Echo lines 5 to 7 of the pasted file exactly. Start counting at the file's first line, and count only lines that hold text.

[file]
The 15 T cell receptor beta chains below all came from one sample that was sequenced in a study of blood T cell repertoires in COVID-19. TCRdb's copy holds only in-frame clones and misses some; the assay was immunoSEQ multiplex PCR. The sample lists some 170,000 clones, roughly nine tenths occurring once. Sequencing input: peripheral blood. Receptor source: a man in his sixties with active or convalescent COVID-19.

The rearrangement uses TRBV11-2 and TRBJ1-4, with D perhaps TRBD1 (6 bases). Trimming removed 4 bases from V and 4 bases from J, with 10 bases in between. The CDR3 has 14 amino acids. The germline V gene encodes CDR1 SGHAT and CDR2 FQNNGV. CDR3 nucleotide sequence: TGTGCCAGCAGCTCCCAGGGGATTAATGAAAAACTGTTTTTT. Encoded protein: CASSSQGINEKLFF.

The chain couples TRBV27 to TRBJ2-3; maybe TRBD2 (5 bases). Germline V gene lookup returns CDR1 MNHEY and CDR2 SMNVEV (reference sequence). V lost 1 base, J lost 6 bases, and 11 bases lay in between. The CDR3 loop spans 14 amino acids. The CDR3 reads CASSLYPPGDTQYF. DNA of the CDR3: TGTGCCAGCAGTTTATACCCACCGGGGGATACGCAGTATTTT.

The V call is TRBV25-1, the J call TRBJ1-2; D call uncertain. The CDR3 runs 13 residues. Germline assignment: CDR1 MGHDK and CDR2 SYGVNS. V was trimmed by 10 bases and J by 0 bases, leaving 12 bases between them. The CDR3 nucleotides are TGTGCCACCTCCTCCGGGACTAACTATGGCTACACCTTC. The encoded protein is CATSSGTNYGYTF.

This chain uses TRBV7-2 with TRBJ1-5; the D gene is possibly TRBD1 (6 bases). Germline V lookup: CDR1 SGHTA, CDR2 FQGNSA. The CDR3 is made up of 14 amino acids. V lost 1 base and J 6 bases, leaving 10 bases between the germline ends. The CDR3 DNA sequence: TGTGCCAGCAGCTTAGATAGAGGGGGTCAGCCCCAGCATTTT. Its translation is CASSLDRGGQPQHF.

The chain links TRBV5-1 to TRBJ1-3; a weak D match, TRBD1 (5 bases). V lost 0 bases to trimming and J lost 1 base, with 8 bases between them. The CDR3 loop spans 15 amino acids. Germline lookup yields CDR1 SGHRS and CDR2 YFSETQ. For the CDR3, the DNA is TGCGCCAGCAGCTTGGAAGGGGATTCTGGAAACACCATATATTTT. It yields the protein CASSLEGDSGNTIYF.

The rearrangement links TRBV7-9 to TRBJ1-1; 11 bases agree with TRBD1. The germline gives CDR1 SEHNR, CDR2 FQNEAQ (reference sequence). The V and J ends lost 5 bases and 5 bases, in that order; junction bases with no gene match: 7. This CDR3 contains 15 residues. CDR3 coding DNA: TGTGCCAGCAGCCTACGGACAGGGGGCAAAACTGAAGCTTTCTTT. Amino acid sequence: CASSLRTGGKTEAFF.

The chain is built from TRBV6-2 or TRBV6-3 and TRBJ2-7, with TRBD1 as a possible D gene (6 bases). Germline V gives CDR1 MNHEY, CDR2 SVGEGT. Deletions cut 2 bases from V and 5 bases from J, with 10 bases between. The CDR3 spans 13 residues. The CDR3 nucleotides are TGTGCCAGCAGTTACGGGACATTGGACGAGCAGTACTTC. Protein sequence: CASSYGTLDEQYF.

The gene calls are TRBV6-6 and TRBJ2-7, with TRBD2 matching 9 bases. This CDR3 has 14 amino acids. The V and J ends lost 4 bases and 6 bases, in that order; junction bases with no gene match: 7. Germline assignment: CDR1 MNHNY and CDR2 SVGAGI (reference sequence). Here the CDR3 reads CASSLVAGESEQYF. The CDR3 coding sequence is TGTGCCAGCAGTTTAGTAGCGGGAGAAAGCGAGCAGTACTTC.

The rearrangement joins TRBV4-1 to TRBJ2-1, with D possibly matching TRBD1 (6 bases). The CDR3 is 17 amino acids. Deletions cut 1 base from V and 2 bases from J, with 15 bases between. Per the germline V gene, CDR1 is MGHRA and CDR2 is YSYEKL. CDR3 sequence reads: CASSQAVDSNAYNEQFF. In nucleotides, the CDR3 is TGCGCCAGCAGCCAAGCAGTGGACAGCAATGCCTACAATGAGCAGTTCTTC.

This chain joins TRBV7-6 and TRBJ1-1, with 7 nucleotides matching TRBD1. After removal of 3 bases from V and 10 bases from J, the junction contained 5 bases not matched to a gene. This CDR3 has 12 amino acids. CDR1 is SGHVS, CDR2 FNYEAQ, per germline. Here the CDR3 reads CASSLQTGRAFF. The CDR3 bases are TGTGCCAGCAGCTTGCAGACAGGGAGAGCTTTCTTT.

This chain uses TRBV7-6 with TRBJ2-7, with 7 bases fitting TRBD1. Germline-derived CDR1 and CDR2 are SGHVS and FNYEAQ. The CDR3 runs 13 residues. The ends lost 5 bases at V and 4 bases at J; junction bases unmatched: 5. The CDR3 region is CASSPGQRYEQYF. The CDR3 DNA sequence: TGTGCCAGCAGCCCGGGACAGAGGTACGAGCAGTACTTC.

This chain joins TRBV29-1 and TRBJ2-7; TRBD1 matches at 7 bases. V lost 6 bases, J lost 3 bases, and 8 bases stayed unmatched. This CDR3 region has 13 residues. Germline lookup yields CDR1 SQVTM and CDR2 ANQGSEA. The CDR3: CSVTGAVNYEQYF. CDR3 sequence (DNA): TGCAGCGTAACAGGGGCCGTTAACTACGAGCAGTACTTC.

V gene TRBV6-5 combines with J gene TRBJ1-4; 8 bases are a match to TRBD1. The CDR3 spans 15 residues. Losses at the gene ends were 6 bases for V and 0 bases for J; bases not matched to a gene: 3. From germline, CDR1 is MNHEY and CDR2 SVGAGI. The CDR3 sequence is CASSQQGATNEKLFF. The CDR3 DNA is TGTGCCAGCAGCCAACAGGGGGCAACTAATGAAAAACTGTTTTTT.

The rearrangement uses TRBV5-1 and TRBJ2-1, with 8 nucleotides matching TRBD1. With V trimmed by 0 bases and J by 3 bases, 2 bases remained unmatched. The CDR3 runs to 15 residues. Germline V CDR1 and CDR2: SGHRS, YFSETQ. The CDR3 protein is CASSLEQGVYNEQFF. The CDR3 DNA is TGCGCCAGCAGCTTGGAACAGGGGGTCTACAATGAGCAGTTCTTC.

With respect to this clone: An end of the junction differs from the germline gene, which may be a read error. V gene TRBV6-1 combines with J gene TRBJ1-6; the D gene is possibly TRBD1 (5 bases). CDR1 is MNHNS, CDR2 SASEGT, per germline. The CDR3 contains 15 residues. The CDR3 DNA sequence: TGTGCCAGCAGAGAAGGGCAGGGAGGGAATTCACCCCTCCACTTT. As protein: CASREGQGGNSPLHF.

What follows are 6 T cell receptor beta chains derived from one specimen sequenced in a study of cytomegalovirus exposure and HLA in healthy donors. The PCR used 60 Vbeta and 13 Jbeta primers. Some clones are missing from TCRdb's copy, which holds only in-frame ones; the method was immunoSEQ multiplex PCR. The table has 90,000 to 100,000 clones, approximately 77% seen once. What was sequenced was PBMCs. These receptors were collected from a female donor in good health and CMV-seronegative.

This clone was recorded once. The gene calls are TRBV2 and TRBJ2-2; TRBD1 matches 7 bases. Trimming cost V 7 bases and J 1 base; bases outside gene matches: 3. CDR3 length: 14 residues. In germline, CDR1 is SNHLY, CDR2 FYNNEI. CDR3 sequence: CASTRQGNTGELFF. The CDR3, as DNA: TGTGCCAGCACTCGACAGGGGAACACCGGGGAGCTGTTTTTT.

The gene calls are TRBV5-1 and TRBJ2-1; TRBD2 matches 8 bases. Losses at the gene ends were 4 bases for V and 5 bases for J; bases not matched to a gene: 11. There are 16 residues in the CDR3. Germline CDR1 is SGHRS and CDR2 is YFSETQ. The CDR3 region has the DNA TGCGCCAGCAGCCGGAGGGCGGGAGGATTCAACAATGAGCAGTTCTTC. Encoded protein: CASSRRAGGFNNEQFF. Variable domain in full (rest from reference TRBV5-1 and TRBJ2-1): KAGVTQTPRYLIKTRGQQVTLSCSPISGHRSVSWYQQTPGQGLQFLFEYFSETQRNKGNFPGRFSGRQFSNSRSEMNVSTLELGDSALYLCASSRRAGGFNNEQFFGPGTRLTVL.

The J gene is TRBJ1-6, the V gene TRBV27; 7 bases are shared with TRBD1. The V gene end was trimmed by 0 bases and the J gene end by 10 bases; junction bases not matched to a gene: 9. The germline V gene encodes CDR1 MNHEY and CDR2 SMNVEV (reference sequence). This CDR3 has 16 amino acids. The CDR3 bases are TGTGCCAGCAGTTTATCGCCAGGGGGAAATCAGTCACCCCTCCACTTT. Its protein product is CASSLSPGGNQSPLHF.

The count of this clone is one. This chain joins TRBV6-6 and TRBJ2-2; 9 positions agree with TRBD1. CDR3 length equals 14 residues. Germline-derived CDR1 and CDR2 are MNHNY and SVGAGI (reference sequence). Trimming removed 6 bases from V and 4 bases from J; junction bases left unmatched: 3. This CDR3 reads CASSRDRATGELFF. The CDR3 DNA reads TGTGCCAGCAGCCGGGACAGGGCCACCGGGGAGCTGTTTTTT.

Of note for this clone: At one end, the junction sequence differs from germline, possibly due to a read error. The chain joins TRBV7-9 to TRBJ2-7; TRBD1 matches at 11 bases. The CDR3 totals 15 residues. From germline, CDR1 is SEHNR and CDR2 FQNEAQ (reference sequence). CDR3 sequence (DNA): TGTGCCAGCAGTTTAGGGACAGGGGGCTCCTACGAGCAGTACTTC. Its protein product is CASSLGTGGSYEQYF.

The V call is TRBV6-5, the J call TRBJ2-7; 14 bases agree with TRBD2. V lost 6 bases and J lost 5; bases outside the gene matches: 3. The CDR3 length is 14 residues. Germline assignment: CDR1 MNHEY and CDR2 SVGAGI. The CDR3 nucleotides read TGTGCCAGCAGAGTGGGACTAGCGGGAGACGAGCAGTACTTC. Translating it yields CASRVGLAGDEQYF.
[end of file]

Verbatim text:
This chain uses TRBV7-2 with TRBJ1-5; the D gene is possibly TRBD1 (6 bases). Germline V lookup: CDR1 SGHTA, CDR2 FQGNSA. The CDR3 is made up of 14 amino acids. V lost 1 base and J 6 bases, leaving 10 bases between the germline ends. The CDR3 DNA sequence: TGTGCCAGCAGCTTAGATAGAGGGGGTCAGCCCCAGCATTTT. Its translation is CASSLDRGGQPQHF.

The chain links TRBV5-1 to TRBJ1-3; a weak D match, TRBD1 (5 bases). V lost 0 bases to trimming and J lost 1 base, with 8 bases between them. The CDR3 loop spans 15 amino acids. Germline lookup yields CDR1 SGHRS and CDR2 YFSETQ. For the CDR3, the DNA is TGCGCCAGCAGCTTGGAAGGGGATTCTGGAAACACCATATATTTT. It yields the protein CASSLEGDSGNTIYF.

The rearrangement links TRBV7-9 to TRBJ1-1; 11 bases agree with TRBD1. The germline gives CDR1 SEHNR, CDR2 FQNEAQ (reference sequence). The V and J ends lost 5 bases and 5 bases, in that order; junction bases with no gene match: 7. This CDR3 contains 15 residues. CDR3 coding DNA: TGTGCCAGCAGCCTACGGACAGGGGGCAAAACTGAAGCTTTCTTT. Amino acid sequence: CASSLRTGGKTEAFF.